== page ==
BUILDING PARTNERSHIPS: When it comes to the success of local news, Facebook is all in.

Author:Tornoe, Rob
Position:Cover story
 
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Facebook.

No word has confounded and frustrated journalists more over the past few years than the name of Mark Zuckerberg's powerful social media engine, which jumps effortlessly from a platform used to share baby photos to a power tool used to swing elections.

Since its humble beginnings in 2004 as a place for college students, Facebook quickly outpaced its competition (anyone remember Friendster?) and grew into the world's largest social media platform, with a global audience of 2.32 billion monthly active users. Or to say it another way, roughly one-third of the planet checks their Facebook page at least once a month.

Not surprisingly, the social media giant has disrupted our entire economy, enriching some businesses while bankrupting others, all while taking a lion's share of all global digital advertising revenue (second only to Google). But few industries have felt the force of Facebook's impact than journalism.

From the proliferation of fake news to the decline in referral traffic, news publishers have been taking body blows over the years from a company that pitched itself as a friend, only to pull the plug on several short-lived initiatives faster than Lucy yanking the football away from Charlie Brown.

A Troubled Reputation

Where to begin? I guess it all started back in 2006, when Facebook first launched its News Feed to unsuspecting users, who initially reacted negatively when served up a chronological list of content from their friends and acquaintances. A year later, Facebook opened the floodgates when it debuted Pages for brands and companies.

The News Feed has grown into one of the largest drivers of news and information on the planet, where 43 percent of Americans still get a chunk of their news, according to a recent Pew Research Center study. It has also led to a host of problems, including the creation of a cesspool of fake news (which helped further erode confidence in journalism) and the ability for Facebook to randomly throttle referral traffic to publishers.

Then there's Facebook's famed push for video. Desperate publishers already hit by declining digital ad rates were convinced that a "pivot to video" would be their saving grace, only to find that Facebook erroneously overstated the average time users spent watching videos. The result? Layoffs across the industry, first of reporters to make room for video producers, then the video producers themselves, when the oasis of video advertising revenue revealed itself to be a mirage.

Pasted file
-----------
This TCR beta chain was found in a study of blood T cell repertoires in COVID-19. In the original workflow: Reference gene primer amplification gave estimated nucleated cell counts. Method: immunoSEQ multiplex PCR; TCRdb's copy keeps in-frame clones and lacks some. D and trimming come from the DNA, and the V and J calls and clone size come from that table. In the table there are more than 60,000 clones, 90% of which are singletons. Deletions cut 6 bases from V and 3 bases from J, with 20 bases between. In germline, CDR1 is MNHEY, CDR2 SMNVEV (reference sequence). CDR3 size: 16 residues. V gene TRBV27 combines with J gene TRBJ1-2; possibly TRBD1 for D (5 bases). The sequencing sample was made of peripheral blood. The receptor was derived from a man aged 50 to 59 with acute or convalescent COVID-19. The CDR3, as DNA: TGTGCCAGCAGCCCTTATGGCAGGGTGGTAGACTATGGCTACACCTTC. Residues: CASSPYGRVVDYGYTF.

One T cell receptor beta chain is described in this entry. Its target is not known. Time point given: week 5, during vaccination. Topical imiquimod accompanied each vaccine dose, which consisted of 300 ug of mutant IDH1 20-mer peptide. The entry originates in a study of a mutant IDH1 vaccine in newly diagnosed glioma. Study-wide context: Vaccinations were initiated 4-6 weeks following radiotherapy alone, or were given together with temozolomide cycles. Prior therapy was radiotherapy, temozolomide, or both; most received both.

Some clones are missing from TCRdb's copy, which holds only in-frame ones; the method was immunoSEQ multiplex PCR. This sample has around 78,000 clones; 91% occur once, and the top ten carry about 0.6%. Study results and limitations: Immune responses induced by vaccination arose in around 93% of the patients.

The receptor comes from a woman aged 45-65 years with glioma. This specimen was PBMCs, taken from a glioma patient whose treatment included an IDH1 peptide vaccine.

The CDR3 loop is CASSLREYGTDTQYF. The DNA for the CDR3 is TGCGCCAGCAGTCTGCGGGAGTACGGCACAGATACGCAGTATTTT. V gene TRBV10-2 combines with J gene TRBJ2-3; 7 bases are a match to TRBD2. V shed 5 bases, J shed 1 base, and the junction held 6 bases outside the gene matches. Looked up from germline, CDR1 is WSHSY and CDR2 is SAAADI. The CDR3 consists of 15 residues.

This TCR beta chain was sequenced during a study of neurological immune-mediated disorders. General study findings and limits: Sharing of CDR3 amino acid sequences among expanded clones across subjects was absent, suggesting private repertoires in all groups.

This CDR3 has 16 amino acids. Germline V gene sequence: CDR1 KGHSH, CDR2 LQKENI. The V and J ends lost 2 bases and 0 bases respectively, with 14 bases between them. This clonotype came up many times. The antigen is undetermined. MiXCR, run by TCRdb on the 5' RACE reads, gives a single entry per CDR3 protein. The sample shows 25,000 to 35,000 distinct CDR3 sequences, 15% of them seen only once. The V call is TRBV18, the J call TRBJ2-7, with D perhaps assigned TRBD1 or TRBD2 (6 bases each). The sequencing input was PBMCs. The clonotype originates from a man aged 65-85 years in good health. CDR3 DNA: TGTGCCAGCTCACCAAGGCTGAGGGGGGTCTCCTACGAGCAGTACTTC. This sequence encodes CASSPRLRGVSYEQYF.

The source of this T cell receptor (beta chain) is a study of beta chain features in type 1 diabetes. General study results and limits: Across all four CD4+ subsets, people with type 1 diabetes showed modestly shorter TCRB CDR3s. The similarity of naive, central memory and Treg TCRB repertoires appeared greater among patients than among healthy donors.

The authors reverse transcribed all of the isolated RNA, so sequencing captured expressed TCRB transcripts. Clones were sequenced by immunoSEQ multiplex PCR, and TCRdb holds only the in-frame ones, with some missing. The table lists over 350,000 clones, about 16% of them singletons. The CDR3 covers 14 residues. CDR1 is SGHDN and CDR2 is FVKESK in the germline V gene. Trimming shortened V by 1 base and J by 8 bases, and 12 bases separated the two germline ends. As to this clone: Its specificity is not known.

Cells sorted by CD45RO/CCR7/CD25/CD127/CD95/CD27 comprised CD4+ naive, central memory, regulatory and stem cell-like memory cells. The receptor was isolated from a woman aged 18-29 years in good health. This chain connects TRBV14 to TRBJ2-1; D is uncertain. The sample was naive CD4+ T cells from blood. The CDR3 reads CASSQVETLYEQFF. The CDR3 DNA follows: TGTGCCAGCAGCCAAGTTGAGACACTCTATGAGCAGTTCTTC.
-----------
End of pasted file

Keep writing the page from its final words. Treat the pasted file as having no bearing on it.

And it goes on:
Brian Manzullo, the social, search and audience editor at the Detroit Free Press, thinks Facebook deserves criticism when it comes to legitimate failures over the years and the harm it has done to journalism. But he also thinks publishers only have themselves to blame for their over reliance on platforms like Facebook.

"I think the biggest issue with many news organizations over the past several years is they've placed too many eggs in the basket of Facebook," Manzullo said. "As long as we understand Facebook is a third party with their own self-interest and business needs, then we can have a healthy relationship with them."

It's also worth mentioning Today In, a feature Facebook is currently testing that uses an algorithm to serve local news links to about 400 cities in the United States. While Facebook has touted the feature as a way to help spread meaningful local journalism, an analysis by Nieman Lab found that more than half the links it came across during a week-long study featured "crime, courts, and dead bodies." (Facebook described Today In as a "work in progress.")

Facebook's problems also go far beyond its interaction with the world of journalism. The Cambridge Analytica scandal, which involved a political data firm gaining access to...

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